2 Joanna Russ, Gwyneth Jones (2019, UK). I’ve been a fan of Russ’s fiction for many years, and a fan of Jones’s writing for considerably longer, and in hindsight the two have a great deal in common. The science fiction of both is intensely feminist, although in Russ’s fiction it feels more combative – but claiming that’s a consequence of its time is too easy an answer, because while Russ may have been earlier, the war is far from over, even 65 years after the publication of Russ’s first story in 1955. Jones provides an overview of Russ’s life, and then discusses her fiction, both short and long. This book does what all good books of its type should do: it makes you want to go back and revisit the subject’s works. I finished Joanna Russ wanting to reread Russ’s stories and novels. Job done.

3 Unholy Land, Lavie Tidhar (2018, Israel). Tidhar has spent a lot of time exploring alternative Israels and, sadly, history has given him plenty of plausible alternatives to explore. In Unholy Land, the Jews are offered land in Uganda by the British – which really sort of happened – and they accept the offer and call it Palestine. But Tidhar can never tell a straight alternative history, there has to be some sort of spin. In Unholy Land, a science fiction author returns to this Palestine, except he’s not from that reality, and his presence changes things. For all that this is not new territory for Tidhar, it’s good stuff. I’m also pretty sure one of the stories written by the sf author in the novel is the first sf story by Tidhar I ever read.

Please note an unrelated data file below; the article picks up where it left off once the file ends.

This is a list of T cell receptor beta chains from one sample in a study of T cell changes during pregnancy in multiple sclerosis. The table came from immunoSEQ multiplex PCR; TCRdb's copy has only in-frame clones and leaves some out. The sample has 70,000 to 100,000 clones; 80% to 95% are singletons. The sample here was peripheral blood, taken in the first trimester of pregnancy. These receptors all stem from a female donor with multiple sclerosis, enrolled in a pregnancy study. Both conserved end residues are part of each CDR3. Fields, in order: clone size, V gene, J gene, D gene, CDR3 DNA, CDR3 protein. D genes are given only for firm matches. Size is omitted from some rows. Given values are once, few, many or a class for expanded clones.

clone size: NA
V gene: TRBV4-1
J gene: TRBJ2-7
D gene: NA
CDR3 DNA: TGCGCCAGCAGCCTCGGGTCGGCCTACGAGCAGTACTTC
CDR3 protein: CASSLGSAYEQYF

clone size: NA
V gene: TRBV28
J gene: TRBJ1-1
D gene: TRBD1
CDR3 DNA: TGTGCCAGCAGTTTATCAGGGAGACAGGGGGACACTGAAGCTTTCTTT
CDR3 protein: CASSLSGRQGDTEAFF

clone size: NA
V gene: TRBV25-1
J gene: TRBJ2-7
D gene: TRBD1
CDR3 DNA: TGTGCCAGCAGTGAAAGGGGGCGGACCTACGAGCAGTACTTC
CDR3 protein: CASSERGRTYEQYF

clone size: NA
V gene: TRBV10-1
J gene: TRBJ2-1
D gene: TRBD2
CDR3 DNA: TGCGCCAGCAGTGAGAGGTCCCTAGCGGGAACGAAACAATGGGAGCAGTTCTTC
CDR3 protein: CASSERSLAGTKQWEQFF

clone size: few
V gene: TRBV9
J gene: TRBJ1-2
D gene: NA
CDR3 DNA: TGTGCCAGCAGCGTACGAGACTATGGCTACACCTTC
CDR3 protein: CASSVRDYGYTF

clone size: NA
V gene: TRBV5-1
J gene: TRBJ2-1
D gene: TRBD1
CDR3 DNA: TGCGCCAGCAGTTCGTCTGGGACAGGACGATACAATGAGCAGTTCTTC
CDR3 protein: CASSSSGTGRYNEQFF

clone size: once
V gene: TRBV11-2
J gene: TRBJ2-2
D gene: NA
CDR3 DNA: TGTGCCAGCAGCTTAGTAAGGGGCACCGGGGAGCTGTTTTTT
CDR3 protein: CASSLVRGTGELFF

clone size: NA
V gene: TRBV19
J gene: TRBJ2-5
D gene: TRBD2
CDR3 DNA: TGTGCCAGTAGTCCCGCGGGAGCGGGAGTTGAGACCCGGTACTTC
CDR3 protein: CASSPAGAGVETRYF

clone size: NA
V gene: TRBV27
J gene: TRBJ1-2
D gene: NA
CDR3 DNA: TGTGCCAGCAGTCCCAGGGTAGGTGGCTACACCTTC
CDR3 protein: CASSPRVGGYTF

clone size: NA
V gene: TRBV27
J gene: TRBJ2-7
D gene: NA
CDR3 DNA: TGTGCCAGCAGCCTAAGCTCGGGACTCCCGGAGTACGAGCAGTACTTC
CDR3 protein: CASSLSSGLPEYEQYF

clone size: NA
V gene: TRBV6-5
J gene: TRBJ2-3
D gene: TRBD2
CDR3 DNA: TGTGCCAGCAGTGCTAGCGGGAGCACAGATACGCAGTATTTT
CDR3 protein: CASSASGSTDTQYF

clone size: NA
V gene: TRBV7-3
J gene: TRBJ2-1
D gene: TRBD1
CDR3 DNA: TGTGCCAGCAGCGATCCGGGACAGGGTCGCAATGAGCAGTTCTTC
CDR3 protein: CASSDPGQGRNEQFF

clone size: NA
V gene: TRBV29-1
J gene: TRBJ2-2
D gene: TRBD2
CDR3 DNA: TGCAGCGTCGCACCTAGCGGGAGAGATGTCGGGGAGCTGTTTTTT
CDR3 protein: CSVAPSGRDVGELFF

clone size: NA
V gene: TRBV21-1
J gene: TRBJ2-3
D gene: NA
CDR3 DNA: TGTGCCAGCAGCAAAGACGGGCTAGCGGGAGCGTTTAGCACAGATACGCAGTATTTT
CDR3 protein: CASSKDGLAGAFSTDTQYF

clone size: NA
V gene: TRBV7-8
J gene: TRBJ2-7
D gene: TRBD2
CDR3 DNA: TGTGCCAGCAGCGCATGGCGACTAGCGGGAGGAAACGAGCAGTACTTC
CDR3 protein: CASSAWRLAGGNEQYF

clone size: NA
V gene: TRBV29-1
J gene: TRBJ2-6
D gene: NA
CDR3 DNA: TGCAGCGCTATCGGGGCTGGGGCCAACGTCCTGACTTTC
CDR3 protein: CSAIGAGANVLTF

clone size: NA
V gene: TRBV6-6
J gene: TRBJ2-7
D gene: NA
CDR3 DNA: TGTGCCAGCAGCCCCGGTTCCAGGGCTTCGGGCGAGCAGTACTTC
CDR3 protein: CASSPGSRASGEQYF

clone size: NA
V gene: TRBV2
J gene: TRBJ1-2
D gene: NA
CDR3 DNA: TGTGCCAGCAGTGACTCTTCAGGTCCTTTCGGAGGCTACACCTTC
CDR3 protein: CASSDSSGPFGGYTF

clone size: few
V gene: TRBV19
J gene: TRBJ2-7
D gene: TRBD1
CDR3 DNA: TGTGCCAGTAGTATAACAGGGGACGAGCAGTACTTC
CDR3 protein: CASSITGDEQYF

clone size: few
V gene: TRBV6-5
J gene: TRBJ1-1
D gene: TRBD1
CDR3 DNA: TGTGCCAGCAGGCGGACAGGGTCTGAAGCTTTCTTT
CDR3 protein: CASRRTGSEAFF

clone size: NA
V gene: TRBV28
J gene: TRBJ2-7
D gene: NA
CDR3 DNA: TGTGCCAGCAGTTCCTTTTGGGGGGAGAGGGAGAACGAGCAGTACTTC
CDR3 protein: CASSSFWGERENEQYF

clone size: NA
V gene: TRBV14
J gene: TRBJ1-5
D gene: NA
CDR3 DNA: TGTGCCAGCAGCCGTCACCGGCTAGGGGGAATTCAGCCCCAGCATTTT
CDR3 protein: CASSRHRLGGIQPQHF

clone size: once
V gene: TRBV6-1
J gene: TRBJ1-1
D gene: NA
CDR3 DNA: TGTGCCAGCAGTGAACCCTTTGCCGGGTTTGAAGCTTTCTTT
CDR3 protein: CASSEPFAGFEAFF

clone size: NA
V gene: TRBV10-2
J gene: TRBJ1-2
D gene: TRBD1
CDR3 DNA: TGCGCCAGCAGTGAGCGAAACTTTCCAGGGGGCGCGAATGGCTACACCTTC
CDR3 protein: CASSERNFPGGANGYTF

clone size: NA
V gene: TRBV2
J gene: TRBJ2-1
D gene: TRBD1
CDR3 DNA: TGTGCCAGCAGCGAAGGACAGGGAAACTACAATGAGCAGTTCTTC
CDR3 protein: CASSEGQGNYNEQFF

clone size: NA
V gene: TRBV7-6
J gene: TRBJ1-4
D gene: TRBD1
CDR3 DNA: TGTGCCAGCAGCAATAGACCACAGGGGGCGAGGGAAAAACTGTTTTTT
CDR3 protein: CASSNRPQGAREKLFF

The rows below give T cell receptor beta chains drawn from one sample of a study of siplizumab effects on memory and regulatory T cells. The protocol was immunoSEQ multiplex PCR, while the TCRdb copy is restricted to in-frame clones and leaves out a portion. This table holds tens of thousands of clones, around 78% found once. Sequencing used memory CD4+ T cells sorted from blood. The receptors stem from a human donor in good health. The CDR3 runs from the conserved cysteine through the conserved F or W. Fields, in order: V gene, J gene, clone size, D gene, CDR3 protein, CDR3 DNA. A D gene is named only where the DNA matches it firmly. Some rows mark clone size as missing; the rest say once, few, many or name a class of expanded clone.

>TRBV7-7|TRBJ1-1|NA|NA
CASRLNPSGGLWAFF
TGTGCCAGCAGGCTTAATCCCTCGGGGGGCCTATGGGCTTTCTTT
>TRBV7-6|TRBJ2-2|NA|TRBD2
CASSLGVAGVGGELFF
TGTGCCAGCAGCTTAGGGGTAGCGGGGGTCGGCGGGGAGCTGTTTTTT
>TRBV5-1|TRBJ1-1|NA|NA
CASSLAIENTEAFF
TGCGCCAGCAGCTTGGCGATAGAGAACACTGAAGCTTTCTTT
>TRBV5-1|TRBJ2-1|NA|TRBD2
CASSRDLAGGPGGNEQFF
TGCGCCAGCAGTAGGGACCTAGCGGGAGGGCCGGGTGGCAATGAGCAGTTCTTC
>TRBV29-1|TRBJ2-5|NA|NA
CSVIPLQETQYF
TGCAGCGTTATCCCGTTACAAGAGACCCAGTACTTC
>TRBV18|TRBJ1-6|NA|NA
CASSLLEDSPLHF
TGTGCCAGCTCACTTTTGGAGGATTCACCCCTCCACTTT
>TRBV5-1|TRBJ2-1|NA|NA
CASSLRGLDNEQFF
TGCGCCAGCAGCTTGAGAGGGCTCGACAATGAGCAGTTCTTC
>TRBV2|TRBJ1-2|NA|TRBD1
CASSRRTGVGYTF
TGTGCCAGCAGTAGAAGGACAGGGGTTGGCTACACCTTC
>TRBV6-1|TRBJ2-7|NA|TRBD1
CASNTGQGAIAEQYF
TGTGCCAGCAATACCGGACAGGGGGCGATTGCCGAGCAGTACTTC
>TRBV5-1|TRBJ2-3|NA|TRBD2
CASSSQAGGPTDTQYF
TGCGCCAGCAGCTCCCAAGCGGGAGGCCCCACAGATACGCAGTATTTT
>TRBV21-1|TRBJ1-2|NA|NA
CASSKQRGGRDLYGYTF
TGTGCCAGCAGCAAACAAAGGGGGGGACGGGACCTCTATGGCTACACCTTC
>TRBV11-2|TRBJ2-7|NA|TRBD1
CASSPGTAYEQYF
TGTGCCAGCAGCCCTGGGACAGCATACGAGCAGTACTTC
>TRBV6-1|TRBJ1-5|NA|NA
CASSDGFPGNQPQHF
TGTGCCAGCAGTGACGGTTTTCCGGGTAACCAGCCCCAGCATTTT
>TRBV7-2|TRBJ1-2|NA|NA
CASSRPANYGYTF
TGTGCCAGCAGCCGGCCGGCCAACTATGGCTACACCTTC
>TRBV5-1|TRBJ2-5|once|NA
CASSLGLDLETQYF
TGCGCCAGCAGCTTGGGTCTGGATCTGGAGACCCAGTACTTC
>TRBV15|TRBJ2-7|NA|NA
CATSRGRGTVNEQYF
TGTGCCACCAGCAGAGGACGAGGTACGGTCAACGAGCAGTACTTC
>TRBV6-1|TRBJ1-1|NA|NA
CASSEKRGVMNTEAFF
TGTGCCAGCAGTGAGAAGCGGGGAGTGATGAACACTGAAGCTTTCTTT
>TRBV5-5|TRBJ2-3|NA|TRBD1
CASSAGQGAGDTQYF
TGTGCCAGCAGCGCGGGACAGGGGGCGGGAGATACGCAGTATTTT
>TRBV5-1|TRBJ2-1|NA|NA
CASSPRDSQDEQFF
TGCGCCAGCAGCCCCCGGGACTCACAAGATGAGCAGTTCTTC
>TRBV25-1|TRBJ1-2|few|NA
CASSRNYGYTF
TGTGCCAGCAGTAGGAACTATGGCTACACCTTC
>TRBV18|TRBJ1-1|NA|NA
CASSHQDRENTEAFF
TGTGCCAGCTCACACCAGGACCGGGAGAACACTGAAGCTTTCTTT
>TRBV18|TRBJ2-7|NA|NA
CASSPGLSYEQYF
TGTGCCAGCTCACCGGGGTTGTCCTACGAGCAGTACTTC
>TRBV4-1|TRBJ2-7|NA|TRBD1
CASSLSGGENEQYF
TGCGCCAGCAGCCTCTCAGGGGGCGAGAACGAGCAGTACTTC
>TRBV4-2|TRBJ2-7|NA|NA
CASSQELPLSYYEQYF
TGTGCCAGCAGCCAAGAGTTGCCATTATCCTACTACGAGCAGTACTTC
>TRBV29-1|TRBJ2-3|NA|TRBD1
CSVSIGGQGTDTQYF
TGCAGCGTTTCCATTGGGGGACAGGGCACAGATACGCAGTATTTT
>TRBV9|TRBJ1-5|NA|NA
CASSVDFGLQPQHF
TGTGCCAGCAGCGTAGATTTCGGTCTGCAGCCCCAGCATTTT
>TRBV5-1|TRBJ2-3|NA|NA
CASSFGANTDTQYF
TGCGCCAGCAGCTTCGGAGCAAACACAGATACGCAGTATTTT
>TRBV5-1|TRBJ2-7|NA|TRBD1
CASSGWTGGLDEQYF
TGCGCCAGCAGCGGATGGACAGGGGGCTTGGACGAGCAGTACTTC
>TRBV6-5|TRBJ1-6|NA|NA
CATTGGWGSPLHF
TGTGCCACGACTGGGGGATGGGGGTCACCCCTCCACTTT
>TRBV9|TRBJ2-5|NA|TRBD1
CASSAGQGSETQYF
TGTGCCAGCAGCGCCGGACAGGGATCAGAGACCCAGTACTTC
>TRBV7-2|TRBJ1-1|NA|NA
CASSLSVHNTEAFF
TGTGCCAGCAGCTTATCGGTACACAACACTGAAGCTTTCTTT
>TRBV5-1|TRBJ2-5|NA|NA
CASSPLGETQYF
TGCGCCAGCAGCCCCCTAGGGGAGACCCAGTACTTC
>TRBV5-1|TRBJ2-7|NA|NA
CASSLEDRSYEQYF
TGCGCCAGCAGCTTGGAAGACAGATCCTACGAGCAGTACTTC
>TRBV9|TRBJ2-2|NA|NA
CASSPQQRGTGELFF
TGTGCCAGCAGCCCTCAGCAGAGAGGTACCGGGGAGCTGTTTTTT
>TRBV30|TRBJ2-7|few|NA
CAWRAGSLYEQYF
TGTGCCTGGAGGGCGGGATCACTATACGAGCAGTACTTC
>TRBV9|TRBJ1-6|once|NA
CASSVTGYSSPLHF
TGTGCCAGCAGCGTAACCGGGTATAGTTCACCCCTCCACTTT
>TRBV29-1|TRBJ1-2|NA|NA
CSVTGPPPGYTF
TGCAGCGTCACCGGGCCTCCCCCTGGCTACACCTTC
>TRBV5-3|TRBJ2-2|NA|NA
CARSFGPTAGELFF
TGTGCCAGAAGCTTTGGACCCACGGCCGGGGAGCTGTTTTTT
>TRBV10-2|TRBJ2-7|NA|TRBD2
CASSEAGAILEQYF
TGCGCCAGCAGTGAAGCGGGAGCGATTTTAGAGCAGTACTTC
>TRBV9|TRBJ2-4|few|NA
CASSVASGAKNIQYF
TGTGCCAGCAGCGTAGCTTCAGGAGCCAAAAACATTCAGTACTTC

4 Metropolis, Philip Kerr (2019, UK). It’s not just sentimentality that earns this novel its spot in this top five  – it’s the last of the Bernie Gunther books, as Kerr died the year before it was published – but as the last book in what has been an excellent series, and one of the better entries in that series, it definitely earns a place. Yes, there is a link with Lang’s film, but it’s pretty tenuous (Gunther is interviewed by Thea von Harbou, Lang’s scriptwriter and wife, and suggests the plot which becomes M). Metropolis covers Gunther’s career in its very early years, specifically an investigation into two serial killers, one who kills prostitutes and one who kills WWI veterans, and it’s excellent stuff. If you’ve not read these books, you really should give them a go.